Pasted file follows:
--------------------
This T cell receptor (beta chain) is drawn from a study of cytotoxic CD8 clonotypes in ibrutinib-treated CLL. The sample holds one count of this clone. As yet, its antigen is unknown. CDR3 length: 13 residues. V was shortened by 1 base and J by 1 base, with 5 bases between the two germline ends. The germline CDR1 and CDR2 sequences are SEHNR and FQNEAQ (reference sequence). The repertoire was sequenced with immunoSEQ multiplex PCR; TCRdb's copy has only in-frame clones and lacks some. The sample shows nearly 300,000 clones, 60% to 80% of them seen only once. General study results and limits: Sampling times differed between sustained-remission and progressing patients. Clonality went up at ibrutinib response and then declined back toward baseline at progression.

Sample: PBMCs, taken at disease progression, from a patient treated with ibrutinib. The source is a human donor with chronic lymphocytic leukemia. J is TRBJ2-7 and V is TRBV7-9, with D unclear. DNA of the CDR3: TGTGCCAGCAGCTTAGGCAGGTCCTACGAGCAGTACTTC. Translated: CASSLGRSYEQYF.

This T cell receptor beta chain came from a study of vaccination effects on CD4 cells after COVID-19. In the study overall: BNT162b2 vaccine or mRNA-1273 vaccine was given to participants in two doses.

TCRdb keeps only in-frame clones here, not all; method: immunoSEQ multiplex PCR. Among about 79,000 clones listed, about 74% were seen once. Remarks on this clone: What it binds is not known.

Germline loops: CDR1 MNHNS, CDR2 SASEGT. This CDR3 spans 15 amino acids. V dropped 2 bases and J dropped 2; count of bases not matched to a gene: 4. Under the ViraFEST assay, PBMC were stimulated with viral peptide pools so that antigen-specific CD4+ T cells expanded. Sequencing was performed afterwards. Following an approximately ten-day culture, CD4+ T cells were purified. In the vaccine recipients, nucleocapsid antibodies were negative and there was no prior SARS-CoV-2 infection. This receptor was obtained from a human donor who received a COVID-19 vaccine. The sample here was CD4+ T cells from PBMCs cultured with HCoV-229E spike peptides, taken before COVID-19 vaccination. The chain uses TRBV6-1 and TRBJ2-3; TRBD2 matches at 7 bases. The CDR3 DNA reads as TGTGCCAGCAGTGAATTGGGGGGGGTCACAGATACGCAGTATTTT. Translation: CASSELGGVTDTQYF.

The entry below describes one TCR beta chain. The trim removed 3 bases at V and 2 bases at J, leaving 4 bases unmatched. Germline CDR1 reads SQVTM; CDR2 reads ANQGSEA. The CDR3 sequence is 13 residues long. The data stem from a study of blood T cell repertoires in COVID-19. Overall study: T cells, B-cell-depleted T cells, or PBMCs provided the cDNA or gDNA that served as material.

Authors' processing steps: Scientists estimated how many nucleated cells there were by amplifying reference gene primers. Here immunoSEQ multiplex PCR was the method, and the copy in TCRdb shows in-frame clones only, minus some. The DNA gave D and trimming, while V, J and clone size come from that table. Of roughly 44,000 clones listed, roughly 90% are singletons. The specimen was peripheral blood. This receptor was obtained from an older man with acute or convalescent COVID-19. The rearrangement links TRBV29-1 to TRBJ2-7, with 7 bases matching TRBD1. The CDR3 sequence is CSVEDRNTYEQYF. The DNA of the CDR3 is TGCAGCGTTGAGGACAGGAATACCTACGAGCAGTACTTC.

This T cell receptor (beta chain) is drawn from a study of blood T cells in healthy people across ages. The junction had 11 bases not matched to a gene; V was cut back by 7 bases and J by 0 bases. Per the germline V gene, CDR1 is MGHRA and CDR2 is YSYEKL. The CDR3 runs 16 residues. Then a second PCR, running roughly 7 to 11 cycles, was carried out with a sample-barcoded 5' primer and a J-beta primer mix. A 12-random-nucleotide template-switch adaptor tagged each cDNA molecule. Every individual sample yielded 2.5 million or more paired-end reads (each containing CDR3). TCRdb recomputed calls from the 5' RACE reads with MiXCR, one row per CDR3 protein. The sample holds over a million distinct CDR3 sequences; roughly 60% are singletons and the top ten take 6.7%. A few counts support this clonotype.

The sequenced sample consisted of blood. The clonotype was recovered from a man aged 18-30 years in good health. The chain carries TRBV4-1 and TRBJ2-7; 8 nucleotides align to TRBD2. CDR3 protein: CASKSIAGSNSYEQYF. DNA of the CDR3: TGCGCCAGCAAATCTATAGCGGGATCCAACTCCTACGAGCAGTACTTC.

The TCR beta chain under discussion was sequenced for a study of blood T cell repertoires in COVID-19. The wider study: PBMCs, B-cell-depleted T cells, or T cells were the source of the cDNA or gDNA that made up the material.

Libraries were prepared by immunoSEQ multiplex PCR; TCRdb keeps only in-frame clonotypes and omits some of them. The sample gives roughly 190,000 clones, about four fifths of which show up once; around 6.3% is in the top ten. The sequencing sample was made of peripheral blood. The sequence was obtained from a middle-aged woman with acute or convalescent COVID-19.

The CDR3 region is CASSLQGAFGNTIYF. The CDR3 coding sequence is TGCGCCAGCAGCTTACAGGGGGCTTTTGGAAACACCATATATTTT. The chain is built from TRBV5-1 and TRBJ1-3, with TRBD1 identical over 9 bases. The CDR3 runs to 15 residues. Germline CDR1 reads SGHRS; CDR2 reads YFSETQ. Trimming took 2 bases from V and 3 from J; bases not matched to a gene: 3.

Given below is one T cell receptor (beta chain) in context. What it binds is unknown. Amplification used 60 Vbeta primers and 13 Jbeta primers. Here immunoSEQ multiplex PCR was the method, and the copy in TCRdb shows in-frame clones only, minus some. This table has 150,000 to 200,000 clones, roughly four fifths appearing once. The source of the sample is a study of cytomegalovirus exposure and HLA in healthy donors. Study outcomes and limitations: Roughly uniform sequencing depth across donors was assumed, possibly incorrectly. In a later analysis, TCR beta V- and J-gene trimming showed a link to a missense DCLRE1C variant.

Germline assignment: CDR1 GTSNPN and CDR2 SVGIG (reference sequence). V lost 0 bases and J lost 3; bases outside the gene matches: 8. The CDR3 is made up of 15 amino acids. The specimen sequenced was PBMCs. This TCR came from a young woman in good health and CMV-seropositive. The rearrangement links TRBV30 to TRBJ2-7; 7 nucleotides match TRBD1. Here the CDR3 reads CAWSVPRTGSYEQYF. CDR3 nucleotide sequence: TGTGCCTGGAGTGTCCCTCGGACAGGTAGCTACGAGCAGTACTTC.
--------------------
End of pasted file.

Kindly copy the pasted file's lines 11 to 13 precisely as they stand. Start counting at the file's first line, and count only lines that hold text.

Libraries were prepared by immunoSEQ multiplex PCR; TCRdb keeps only in-frame clonotypes and omits some of them. The sample gives roughly 190,000 clones, about four fifths of which show up once; around 6.3% is in the top ten. The sequencing sample was made of peripheral blood. The sequence was obtained from a middle-aged woman with acute or convalescent COVID-19.

The CDR3 region is CASSLQGAFGNTIYF. The CDR3 coding sequence is TGCGCCAGCAGCTTACAGGGGGCTTTTGGAAACACCATATATTTT. The chain is built from TRBV5-1 and TRBJ1-3, with TRBD1 identical over 9 bases. The CDR3 runs to 15 residues. Germline CDR1 reads SGHRS; CDR2 reads YFSETQ. Trimming took 2 bases from V and 3 from J; bases not matched to a gene: 3.

Given below is one T cell receptor (beta chain) in context. What it binds is unknown. Amplification used 60 Vbeta primers and 13 Jbeta primers. Here immunoSEQ multiplex PCR was the method, and the copy in TCRdb shows in-frame clones only, minus some. This table has 150,000 to 200,000 clones, roughly four fifths appearing once. The source of the sample is a study of cytomegalovirus exposure and HLA in healthy donors. Study outcomes and limitations: Roughly uniform sequencing depth across donors was assumed, possibly incorrectly. In a later analysis, TCR beta V- and J-gene trimming showed a link to a missense DCLRE1C variant.